I’m traveling today, even though I shouldn’t be.
As I sit here on a packed commuter train, listening to the cacophony of snorts, wheezing and snuffling, I can only imagine the vast parade of pathogens that are now making their way into my breathing space. I wince, and search for an escape route as we fly through the city. A moment later I remember, and then relax. I am already afflicted. It can’t get much worse than what I’ve already been through.
On Friday I was supposed to make my way downtown to pick up supplies for a project I’m currently working on. As soon as I exited the shower I knew something was wrong. By the time I dressed, I was certain I wouldn’t be going anywhere except the local clinic. A quick temperature reading led me to believe my suspicions were correct.
Dizziness and general malaise, check.
Panic settled in as I knew travel was on the horizon.
At the clinic they did a quick flu test to see if I was to be considered a social pariah for the next week. The doctor called me back into the examination room after he scrubbed the inside of my sad little nose with a miniature bottle brush. That was painful enough, but adding insult to injury, he ceremoniously proclaimed “it’s A type!”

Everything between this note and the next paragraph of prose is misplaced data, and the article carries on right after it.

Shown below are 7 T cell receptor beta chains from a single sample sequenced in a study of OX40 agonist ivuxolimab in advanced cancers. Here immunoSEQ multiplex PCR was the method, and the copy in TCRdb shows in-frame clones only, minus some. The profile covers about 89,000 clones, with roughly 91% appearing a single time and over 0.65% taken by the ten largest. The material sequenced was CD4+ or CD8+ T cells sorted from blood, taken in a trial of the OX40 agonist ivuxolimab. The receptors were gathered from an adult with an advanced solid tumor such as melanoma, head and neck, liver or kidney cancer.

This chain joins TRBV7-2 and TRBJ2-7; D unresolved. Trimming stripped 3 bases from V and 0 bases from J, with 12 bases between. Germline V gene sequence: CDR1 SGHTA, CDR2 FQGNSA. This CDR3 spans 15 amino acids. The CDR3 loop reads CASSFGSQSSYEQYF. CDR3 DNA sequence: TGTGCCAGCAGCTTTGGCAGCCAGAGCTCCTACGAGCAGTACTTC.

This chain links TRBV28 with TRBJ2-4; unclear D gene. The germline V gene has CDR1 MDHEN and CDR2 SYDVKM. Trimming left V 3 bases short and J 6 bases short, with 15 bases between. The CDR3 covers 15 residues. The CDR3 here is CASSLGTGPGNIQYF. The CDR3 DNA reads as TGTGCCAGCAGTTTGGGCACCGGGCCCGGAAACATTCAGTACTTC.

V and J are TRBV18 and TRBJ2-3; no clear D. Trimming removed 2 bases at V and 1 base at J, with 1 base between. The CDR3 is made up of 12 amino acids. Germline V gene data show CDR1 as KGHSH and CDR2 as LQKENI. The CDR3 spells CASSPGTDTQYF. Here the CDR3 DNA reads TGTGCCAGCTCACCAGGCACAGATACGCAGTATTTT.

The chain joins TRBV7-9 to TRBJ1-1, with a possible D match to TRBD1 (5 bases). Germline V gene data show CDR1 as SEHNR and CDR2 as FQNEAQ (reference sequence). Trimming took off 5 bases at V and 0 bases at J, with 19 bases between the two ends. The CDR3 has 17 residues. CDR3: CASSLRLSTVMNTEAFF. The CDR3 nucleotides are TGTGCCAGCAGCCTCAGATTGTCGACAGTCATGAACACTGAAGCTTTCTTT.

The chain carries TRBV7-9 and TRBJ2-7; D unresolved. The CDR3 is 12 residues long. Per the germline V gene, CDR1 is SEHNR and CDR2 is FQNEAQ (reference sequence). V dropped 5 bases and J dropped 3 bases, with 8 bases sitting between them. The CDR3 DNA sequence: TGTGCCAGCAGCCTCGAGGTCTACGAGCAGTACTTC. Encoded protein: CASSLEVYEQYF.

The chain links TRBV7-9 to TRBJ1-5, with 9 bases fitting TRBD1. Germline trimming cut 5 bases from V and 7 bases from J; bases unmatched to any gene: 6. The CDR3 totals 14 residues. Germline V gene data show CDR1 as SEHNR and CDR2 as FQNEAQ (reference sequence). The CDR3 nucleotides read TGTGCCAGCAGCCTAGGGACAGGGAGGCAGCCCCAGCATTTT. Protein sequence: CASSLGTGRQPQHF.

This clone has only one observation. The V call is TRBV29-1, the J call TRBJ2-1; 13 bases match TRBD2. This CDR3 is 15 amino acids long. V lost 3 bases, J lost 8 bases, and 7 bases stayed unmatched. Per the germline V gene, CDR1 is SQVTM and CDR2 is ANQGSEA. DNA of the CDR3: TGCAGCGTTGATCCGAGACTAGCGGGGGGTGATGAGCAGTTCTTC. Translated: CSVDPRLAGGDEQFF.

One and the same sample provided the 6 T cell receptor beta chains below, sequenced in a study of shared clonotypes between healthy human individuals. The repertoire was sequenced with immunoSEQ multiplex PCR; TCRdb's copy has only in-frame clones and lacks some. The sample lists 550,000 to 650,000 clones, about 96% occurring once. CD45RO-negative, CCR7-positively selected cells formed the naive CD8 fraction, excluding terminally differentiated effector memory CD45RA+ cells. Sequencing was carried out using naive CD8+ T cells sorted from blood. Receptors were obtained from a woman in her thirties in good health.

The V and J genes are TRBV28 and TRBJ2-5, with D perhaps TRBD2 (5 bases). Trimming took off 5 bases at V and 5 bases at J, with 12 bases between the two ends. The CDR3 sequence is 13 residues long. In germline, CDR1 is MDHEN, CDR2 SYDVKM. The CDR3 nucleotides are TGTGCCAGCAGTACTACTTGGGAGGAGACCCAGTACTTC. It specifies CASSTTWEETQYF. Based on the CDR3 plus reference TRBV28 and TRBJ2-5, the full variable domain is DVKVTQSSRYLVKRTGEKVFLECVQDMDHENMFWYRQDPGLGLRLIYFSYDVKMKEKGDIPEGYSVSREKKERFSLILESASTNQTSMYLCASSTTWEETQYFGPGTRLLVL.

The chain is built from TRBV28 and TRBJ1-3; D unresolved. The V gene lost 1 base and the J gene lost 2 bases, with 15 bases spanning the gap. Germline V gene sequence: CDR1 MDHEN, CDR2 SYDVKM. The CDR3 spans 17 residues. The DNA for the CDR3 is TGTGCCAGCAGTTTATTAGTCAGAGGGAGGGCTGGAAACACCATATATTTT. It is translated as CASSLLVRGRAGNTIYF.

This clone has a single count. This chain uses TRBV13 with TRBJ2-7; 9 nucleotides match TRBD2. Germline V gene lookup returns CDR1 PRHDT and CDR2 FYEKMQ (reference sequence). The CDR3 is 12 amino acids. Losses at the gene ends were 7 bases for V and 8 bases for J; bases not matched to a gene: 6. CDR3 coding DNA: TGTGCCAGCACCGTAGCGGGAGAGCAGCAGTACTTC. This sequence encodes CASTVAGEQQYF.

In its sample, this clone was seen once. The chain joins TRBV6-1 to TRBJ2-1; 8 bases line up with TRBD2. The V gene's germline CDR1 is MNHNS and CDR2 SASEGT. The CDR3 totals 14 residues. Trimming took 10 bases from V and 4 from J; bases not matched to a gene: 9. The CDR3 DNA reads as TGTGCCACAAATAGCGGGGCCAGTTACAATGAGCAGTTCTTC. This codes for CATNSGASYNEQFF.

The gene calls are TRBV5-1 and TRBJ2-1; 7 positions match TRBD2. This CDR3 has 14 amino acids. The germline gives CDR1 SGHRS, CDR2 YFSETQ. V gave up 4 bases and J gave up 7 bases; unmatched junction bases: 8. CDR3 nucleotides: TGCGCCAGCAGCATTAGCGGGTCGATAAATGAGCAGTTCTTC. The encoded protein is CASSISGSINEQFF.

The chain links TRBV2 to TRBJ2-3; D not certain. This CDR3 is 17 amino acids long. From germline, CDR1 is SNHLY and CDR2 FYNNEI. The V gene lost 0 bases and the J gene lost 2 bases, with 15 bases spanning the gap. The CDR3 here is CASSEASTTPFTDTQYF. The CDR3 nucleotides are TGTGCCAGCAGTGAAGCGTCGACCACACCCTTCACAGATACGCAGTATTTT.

As if I were a losing contestant on a game show, he rattled off my list of consolation prizes for the week, and made me inhale the anti-viral drugs (which I am truly grateful for).
It is custom for a victim of influenza to be on “house arrest for at least 7 days following diagnosis. My eyes welled up, I began to protest “but, I have a flight to catch on Tuesday!!”
The doctor just looked at me, shrugged, and showed me the door.
I’ll be honest, I’m only on day 5, and I’m leaving for Ireland anyway. If international havoc and epidemic break forth from Western Europe, it was probably my fault.